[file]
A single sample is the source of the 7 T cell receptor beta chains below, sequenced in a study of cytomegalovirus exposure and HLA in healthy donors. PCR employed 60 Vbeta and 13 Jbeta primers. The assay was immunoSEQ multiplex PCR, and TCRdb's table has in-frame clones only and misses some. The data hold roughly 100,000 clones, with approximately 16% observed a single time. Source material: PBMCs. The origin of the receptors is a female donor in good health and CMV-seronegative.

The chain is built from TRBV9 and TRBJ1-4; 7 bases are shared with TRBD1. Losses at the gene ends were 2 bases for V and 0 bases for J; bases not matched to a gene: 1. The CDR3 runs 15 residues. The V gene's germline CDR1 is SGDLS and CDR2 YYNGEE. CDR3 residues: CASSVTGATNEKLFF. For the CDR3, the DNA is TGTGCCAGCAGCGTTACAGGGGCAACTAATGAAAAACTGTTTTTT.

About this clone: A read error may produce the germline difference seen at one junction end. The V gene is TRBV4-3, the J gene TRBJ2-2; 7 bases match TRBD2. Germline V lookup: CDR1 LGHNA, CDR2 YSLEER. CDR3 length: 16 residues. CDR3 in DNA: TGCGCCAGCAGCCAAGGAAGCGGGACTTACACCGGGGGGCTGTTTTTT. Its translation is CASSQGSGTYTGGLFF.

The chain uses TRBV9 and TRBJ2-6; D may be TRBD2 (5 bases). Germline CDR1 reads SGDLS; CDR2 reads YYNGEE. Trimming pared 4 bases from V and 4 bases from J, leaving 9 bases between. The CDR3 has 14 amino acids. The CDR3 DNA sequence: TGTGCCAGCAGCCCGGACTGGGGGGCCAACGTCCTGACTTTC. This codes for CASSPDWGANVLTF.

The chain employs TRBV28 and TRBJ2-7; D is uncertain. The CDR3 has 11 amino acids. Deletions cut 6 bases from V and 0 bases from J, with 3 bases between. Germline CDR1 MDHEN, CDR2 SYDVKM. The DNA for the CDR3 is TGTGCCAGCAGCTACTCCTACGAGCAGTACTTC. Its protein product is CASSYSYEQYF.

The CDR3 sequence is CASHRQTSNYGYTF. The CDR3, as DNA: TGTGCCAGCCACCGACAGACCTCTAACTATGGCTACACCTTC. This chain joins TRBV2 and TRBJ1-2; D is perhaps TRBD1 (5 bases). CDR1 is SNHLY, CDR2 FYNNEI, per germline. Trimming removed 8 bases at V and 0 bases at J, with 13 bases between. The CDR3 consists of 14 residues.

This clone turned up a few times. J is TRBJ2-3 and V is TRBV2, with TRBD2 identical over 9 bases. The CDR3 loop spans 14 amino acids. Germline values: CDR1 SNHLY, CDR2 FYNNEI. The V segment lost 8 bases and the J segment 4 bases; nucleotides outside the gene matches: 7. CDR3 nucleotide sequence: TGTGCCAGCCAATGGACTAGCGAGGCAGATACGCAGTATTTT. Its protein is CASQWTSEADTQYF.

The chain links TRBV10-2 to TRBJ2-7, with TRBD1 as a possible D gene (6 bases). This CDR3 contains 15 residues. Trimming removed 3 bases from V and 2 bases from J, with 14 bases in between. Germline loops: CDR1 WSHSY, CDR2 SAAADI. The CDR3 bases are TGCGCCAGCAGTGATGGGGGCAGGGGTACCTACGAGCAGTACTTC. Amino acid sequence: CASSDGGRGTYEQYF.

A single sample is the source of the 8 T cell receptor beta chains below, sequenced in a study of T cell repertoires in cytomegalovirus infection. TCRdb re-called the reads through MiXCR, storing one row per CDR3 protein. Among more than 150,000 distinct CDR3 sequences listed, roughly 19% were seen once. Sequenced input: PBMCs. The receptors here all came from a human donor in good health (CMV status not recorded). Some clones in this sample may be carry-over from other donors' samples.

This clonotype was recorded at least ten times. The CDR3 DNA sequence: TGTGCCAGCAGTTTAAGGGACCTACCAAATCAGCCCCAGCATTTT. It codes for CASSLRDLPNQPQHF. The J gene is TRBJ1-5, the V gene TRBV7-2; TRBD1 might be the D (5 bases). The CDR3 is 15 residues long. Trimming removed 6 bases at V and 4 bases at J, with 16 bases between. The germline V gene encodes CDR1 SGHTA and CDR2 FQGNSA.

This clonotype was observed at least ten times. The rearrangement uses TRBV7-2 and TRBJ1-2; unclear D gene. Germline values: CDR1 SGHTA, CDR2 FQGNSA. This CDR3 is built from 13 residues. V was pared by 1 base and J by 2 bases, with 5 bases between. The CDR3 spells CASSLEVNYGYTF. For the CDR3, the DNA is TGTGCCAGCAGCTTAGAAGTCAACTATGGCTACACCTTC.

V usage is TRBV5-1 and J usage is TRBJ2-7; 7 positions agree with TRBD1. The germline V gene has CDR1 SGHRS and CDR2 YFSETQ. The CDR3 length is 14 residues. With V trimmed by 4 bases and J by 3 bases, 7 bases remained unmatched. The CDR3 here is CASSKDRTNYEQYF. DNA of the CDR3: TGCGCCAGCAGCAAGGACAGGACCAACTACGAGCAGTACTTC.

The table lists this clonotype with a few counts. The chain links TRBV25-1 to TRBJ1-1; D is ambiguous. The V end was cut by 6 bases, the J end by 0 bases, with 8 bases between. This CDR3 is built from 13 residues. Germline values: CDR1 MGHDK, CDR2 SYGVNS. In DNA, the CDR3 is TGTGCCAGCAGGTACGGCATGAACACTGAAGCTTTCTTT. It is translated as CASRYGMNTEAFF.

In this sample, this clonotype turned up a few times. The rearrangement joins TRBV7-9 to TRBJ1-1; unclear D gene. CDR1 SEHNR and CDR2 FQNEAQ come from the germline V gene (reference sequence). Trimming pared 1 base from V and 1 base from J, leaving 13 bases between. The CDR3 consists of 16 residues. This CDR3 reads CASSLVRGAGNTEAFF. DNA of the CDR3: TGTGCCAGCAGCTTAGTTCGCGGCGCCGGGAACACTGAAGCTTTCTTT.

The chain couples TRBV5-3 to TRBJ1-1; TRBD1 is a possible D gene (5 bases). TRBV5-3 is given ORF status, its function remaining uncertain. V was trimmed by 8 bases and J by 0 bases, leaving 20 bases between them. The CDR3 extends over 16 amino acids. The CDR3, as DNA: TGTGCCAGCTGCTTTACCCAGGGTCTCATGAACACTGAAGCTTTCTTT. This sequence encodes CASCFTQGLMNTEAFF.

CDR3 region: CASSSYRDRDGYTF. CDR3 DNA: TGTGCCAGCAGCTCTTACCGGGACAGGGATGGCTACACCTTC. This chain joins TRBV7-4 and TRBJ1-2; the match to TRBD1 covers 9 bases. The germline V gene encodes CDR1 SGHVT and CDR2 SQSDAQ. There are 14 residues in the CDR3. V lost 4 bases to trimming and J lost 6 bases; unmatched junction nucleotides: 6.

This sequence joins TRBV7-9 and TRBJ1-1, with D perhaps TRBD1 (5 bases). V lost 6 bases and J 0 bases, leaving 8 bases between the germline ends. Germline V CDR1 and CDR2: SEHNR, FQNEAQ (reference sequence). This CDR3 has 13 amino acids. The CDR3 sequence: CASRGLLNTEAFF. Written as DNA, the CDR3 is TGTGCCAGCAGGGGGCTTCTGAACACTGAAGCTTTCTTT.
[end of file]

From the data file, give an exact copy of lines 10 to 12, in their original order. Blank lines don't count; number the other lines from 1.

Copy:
This clonotype was recorded at least ten times. The CDR3 DNA sequence: TGTGCCAGCAGTTTAAGGGACCTACCAAATCAGCCCCAGCATTTT. It codes for CASSLRDLPNQPQHF. The J gene is TRBJ1-5, the V gene TRBV7-2; TRBD1 might be the D (5 bases). The CDR3 is 15 residues long. Trimming removed 6 bases at V and 4 bases at J, with 16 bases between. The germline V gene encodes CDR1 SGHTA and CDR2 FQGNSA.

This clonotype was observed at least ten times. The rearrangement uses TRBV7-2 and TRBJ1-2; unclear D gene. Germline values: CDR1 SGHTA, CDR2 FQGNSA. This CDR3 is built from 13 residues. V was pared by 1 base and J by 2 bases, with 5 bases between. The CDR3 spells CASSLEVNYGYTF. For the CDR3, the DNA is TGTGCCAGCAGCTTAGAAGTCAACTATGGCTACACCTTC.

V usage is TRBV5-1 and J usage is TRBJ2-7; 7 positions agree with TRBD1. The germline V gene has CDR1 SGHRS and CDR2 YFSETQ. The CDR3 length is 14 residues. With V trimmed by 4 bases and J by 3 bases, 7 bases remained unmatched. The CDR3 here is CASSKDRTNYEQYF. DNA of the CDR3: TGCGCCAGCAGCAAGGACAGGACCAACTACGAGCAGTACTTC.